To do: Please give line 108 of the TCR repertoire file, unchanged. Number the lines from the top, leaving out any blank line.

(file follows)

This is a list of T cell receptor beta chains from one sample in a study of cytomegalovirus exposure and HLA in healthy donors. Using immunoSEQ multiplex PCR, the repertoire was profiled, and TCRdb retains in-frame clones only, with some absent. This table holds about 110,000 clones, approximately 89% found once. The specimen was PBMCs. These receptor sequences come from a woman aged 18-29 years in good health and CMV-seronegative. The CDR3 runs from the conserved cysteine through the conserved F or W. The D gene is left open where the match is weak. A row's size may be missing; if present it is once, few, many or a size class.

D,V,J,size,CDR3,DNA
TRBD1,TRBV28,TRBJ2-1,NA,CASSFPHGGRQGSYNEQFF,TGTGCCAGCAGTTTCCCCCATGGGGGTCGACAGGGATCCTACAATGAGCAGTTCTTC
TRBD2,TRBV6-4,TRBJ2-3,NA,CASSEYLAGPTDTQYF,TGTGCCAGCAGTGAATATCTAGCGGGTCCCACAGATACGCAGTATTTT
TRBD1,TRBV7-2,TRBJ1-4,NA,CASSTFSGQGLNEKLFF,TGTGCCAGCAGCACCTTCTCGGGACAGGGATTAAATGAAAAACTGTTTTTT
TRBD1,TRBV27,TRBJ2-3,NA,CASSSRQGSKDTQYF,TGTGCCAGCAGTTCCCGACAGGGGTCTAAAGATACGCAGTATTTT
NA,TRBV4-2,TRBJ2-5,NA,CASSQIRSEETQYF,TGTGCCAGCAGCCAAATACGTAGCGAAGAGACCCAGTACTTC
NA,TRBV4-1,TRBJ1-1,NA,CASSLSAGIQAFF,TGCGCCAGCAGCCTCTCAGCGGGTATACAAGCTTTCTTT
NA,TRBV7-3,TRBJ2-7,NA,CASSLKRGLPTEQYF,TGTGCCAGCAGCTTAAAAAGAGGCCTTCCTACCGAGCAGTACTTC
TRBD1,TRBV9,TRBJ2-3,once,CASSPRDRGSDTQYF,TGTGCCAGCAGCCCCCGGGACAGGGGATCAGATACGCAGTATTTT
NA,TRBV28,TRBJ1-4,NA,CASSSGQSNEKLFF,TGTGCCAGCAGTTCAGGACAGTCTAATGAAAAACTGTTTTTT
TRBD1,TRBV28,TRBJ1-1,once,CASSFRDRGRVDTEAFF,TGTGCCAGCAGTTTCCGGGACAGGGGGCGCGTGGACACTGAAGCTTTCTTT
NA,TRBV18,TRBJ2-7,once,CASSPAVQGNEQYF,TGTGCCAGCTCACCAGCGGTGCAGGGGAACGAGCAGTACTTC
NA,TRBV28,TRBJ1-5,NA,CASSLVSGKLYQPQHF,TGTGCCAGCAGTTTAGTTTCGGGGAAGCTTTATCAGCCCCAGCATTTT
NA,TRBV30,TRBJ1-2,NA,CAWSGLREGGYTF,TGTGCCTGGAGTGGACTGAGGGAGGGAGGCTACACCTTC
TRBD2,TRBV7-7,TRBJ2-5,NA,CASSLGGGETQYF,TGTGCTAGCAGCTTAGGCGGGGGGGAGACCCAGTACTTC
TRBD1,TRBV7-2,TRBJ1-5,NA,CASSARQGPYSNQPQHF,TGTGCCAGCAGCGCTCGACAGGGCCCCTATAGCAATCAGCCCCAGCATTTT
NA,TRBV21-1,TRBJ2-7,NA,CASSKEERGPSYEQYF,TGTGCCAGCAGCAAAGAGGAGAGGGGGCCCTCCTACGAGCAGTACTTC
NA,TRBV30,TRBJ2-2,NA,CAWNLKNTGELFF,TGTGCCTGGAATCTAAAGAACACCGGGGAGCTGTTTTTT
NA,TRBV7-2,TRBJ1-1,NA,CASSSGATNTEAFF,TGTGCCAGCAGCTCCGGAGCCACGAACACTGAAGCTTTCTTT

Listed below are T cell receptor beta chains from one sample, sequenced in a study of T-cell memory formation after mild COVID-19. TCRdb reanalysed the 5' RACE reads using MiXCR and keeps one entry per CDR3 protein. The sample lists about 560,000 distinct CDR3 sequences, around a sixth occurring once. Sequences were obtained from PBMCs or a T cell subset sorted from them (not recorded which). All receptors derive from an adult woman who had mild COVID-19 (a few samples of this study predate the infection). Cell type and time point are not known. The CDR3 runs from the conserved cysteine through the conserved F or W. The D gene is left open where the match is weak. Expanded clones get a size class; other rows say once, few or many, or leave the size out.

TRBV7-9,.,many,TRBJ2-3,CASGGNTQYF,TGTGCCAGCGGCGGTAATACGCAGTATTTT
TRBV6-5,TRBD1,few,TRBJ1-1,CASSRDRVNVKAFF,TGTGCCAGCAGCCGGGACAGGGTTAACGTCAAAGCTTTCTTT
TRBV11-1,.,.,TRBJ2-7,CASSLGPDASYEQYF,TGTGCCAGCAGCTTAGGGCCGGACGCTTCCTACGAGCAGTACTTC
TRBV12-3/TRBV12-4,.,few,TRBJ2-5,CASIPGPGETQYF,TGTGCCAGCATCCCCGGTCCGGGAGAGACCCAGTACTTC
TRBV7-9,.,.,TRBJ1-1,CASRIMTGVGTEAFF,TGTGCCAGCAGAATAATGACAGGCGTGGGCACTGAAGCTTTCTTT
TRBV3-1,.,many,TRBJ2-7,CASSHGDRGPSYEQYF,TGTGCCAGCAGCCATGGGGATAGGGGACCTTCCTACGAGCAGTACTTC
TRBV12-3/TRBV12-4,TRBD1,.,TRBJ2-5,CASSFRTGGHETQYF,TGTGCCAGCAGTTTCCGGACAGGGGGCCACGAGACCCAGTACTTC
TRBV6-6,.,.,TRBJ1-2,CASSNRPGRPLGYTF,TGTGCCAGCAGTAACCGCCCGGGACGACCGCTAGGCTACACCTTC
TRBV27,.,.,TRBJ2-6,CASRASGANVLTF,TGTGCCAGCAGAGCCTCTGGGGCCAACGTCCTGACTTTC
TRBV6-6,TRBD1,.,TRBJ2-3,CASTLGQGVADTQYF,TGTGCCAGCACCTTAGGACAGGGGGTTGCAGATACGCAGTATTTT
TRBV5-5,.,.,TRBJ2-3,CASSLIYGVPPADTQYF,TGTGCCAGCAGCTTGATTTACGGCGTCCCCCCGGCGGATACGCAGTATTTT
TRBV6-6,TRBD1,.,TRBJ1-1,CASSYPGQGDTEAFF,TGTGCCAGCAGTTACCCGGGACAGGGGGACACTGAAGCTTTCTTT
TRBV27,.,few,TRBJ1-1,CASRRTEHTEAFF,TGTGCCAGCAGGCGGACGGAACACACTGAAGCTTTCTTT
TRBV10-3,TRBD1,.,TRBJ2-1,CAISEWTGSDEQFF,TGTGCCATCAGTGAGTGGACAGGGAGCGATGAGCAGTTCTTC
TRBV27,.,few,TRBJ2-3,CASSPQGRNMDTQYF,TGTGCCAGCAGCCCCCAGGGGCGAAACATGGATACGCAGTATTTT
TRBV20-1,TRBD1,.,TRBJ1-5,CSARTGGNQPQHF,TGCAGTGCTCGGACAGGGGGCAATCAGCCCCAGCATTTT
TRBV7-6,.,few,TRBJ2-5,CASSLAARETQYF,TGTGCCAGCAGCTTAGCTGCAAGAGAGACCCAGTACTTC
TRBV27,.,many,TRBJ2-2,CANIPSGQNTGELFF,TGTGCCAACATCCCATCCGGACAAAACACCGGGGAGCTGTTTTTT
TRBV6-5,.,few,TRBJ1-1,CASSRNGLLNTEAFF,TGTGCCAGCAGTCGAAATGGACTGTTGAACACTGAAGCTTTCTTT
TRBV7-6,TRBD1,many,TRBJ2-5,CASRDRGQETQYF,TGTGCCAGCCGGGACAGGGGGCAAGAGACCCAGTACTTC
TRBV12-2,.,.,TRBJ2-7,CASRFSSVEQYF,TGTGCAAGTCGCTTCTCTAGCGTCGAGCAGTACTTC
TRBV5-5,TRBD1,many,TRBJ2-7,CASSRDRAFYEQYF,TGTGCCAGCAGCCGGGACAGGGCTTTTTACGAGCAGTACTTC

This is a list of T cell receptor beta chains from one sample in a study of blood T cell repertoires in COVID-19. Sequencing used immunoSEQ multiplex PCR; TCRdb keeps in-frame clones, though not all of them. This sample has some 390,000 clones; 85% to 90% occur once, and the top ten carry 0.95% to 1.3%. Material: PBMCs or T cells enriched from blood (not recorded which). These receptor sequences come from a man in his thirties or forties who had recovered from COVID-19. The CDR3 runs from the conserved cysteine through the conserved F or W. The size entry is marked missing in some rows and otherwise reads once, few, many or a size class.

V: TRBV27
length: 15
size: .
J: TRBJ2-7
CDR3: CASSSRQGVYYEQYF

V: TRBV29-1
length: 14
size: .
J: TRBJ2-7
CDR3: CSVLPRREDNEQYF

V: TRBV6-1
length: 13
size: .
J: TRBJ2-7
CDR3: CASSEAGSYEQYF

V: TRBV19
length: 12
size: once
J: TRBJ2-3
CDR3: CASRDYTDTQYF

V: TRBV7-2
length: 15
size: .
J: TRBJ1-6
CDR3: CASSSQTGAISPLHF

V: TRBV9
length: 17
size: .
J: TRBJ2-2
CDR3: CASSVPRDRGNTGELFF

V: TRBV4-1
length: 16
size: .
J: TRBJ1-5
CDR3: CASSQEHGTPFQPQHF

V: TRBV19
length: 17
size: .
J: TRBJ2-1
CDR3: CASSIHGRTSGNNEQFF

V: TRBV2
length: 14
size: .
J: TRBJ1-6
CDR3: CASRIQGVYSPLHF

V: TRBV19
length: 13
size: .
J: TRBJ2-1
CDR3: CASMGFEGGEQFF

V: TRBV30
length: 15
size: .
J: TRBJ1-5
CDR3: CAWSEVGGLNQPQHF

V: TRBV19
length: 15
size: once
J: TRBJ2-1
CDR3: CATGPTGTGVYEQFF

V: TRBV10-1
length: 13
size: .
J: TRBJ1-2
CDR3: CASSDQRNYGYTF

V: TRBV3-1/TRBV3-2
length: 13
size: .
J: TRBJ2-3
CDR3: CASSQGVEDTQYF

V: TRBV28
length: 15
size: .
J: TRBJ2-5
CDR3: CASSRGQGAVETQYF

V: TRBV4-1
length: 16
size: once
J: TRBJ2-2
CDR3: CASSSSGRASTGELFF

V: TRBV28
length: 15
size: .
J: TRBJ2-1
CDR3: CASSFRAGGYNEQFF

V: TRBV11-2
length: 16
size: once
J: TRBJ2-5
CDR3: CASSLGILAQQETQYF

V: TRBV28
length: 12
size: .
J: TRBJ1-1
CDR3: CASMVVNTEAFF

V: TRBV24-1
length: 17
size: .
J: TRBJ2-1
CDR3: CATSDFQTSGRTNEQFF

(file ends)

J: TRBJ1-2